I haven’t gotten to watch too much of the World Cup. I have gotten to see the U.S. matches and the parts of the odd match. A full time job and a three month old takes up quite a bit of time. I do consider myself fortunate to have seen New Zealand tie Italy. I barely remember any of the action, but the image of Mark Paston enjoying the game of his life will stick with me.
I rarely see professional athletes bask in the moment as it happens. Keeping extreme focus is difficult and any little smile may be the first sign of weakness. Paston knew he was playing in the biggest game and had just stopped cold another Italian shot. Instead of barking out orders and arranging the defense, he chose to smile.
There are plenty of good writers breaking down the World Cup. Getting behind the scenes with the team or breaking down possible lineups. You could spend all day reading top quality writing about the US, but I suggest if you only have time for one, you check out Jonathan Wilson’s take on tomorrow’s US v. Slovenia game.
He is familiar with the US, but knows Eastern European soccer like no other. His style is direct and he gets the point across. He also has a flair for breaking down the tactical edges for either teams:
The probability is that the center will be crowded on Friday, with all eight midfielders and possibly Dedic battling in the same space. It’s likely to be attritional and unpleasant, a battle of will as much as ability. There won’t be any sweeping 20-pass flurries or brilliant slaloming dribbles; aesthetes should probably turn away. Art, though, comes in many guises, and just because it isn’t beautiful doesn’t mean it isn’t soccer.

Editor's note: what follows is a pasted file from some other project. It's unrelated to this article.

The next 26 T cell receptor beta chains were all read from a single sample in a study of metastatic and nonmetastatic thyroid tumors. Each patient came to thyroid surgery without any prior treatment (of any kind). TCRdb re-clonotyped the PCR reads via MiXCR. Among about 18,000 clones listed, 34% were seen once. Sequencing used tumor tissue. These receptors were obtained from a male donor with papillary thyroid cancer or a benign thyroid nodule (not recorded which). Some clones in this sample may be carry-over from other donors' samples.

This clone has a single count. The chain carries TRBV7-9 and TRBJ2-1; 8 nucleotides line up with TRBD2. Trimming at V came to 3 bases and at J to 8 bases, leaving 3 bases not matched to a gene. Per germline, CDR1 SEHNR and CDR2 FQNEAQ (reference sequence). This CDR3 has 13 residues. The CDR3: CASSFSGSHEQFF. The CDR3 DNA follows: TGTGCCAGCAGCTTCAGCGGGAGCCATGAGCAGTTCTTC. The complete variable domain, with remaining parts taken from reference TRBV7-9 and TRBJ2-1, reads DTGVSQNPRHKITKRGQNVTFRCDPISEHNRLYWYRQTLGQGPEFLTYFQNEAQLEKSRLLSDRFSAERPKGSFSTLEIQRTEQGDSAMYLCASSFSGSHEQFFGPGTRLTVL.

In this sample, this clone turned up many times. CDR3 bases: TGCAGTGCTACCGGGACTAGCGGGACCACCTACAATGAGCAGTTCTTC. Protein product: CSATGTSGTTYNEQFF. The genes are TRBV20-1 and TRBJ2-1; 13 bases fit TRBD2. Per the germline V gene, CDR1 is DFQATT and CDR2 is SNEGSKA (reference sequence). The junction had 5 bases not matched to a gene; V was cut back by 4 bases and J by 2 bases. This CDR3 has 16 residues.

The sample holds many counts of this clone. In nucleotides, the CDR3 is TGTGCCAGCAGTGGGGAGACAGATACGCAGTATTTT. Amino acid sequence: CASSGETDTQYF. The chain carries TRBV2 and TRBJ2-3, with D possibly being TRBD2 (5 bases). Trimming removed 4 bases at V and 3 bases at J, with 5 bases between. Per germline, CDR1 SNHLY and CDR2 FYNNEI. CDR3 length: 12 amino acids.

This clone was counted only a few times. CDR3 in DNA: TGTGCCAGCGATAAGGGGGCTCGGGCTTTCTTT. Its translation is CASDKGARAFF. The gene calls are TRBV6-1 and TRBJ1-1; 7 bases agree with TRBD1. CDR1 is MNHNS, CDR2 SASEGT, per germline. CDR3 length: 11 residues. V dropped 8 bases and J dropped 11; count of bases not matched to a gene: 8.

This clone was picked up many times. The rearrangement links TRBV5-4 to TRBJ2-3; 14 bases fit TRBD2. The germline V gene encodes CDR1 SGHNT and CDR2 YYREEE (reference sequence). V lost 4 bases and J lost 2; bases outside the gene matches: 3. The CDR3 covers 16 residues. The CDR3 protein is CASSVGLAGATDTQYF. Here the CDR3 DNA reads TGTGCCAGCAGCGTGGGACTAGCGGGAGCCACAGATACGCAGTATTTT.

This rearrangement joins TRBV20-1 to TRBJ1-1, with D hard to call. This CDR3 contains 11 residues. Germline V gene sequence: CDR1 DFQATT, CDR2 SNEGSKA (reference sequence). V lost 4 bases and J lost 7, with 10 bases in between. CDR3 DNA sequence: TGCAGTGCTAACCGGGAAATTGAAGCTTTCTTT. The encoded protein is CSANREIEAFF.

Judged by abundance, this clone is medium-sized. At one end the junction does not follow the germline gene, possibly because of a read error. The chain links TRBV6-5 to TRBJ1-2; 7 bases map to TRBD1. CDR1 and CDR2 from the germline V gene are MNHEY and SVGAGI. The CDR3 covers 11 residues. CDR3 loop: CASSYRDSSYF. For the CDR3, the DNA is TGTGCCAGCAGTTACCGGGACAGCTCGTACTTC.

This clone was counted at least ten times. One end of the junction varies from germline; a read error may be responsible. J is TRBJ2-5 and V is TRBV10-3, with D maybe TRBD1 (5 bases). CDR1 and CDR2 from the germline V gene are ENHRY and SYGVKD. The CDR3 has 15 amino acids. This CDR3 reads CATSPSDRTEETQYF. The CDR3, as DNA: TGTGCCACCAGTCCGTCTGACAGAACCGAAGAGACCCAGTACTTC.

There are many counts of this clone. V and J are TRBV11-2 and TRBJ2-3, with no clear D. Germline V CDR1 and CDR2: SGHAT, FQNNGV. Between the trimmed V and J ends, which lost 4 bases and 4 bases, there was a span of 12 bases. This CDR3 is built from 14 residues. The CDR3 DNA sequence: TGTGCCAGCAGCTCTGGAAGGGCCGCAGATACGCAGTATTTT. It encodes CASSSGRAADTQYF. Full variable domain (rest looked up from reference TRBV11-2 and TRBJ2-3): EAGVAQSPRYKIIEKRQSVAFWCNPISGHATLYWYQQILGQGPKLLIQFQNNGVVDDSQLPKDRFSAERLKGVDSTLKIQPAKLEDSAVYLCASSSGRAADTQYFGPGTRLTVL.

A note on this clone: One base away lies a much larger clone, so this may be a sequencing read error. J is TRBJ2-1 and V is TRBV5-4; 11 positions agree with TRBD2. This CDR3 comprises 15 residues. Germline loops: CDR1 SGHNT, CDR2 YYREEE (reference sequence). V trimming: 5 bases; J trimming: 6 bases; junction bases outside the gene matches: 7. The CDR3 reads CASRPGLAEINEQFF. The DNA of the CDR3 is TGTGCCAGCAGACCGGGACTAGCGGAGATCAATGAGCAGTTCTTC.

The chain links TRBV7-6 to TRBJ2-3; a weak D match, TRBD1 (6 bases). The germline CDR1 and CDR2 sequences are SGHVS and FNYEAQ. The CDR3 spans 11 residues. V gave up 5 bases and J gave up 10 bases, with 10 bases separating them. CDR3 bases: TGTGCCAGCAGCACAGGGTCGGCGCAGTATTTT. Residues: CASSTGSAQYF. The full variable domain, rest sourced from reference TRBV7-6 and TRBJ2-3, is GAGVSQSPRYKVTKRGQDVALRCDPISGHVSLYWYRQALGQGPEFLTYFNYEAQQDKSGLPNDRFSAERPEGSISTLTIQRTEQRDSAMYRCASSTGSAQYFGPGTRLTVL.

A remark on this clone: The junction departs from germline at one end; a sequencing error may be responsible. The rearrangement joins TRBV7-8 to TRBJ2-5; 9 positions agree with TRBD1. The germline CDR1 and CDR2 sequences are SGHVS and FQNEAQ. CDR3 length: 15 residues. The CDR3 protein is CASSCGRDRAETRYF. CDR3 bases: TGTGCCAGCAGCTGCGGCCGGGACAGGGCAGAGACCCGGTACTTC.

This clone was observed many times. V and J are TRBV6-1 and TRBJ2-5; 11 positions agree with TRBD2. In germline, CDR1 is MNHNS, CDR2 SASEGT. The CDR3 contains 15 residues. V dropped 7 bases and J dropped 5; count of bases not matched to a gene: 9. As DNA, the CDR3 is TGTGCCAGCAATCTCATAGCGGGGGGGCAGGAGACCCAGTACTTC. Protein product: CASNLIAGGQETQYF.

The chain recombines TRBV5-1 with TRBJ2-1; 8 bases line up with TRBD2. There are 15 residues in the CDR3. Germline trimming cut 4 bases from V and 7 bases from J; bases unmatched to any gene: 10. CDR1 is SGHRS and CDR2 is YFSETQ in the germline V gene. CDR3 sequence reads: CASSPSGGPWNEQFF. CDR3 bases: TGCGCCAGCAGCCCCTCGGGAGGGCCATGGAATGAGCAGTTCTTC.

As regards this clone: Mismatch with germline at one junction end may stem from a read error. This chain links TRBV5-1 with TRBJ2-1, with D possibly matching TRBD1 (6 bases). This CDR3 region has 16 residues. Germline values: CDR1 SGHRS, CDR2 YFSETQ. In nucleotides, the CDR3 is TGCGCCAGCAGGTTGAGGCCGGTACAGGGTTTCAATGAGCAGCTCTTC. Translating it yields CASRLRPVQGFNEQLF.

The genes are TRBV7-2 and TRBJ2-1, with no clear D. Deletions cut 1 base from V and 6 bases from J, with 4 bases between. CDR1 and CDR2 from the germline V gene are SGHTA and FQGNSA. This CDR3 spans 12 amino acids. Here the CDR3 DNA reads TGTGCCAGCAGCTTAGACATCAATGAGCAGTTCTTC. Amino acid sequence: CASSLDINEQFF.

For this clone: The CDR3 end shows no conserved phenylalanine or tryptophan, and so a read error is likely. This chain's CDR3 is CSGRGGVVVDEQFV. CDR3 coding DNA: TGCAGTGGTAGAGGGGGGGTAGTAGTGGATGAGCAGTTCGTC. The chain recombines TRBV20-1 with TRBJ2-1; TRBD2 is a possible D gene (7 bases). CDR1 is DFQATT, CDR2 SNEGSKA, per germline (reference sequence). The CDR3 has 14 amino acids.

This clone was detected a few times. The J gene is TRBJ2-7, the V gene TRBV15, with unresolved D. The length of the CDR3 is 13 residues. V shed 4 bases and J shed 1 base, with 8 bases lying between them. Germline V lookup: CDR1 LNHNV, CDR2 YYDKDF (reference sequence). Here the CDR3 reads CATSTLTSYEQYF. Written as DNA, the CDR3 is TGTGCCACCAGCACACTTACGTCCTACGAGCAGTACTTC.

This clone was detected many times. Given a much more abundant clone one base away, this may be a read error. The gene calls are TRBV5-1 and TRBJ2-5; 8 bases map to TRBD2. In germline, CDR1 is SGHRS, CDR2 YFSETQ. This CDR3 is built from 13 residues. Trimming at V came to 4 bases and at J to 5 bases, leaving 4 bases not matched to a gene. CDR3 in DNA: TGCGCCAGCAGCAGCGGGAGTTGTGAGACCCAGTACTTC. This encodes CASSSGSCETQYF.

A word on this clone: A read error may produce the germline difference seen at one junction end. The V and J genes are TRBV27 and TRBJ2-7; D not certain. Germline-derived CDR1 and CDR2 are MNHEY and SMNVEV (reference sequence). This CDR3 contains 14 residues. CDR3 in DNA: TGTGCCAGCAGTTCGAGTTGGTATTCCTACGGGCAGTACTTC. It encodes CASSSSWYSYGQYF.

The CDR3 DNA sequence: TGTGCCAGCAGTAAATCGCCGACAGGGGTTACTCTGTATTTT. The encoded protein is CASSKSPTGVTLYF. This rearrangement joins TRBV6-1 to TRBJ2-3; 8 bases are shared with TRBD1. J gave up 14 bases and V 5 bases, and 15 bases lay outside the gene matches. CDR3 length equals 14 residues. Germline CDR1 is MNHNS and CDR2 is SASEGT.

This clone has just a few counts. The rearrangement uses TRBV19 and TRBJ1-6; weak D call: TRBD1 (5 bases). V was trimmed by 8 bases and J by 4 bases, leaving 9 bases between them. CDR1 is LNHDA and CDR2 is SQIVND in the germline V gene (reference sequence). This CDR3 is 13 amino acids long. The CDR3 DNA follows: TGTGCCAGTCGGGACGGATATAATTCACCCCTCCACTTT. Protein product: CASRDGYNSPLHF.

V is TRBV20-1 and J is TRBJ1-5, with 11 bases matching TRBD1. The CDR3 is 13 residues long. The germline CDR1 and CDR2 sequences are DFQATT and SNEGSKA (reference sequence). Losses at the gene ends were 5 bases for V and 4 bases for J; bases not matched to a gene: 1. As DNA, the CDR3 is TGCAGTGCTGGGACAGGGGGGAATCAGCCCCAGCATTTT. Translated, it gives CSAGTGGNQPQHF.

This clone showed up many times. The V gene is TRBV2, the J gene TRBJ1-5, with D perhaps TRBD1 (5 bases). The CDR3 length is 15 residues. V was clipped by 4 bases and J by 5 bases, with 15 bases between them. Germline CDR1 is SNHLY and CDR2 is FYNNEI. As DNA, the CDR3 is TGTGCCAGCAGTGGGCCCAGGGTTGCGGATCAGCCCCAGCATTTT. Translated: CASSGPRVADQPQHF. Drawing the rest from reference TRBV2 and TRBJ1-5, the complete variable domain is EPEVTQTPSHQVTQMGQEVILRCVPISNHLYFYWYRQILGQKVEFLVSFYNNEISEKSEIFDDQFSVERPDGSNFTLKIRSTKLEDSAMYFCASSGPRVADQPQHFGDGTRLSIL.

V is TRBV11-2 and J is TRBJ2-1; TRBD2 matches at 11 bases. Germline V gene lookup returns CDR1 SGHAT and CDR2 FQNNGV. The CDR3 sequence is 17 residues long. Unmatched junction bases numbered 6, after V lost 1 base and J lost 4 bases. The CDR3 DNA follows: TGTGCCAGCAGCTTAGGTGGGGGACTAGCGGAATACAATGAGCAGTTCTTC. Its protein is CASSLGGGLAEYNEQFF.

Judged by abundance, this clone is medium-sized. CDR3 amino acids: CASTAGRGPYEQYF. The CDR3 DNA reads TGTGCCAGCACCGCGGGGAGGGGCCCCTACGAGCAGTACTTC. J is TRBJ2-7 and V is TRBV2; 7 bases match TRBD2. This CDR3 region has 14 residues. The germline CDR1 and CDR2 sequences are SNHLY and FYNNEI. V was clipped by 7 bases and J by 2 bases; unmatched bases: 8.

It looks like US fans are in for a nail-biting game pitting two fairly evenly matched teams. The kind that one spark of ingenuity (i.e. Torres in midfield?) will make the difference. I highly recommend that you read the whole thing.
I saw on facebook earlier that this Sunday there is an event at Jimmy V’s (912 S High Street) to meet up with some of the old staff of Claddagh.
This event is to thank our friends formerly of Claddagh Irish Pub for their hard work and dedication. The management and staff of Claddagh made for a warm and welcoming place for everyone that walked through the door. Join us for this celebration to thank those who have served us throughout the years and wish them good luck in all their future endeavors!
Sounds like a good way to pay up on those offers of a round of beer or (and?) Irish whiskey.
Craig McConville stopped by the comments earlier to offer his perspective:
I thank all the wonderful people who have sat at the bar, donated scarfs and made me feel useful over the past few years. I know this will lead to a better soccer pub somewhere. Its the community of fans and friends that makes a pub, not the 4 walls. Cheers to everyone! I wouldn’t trade a second of it for anything and the support everyone has shown is overwhelming.
That is something I can get behind. Cheers Craig, I will buy you a beer (or Irish Whiskey) the next time we meet.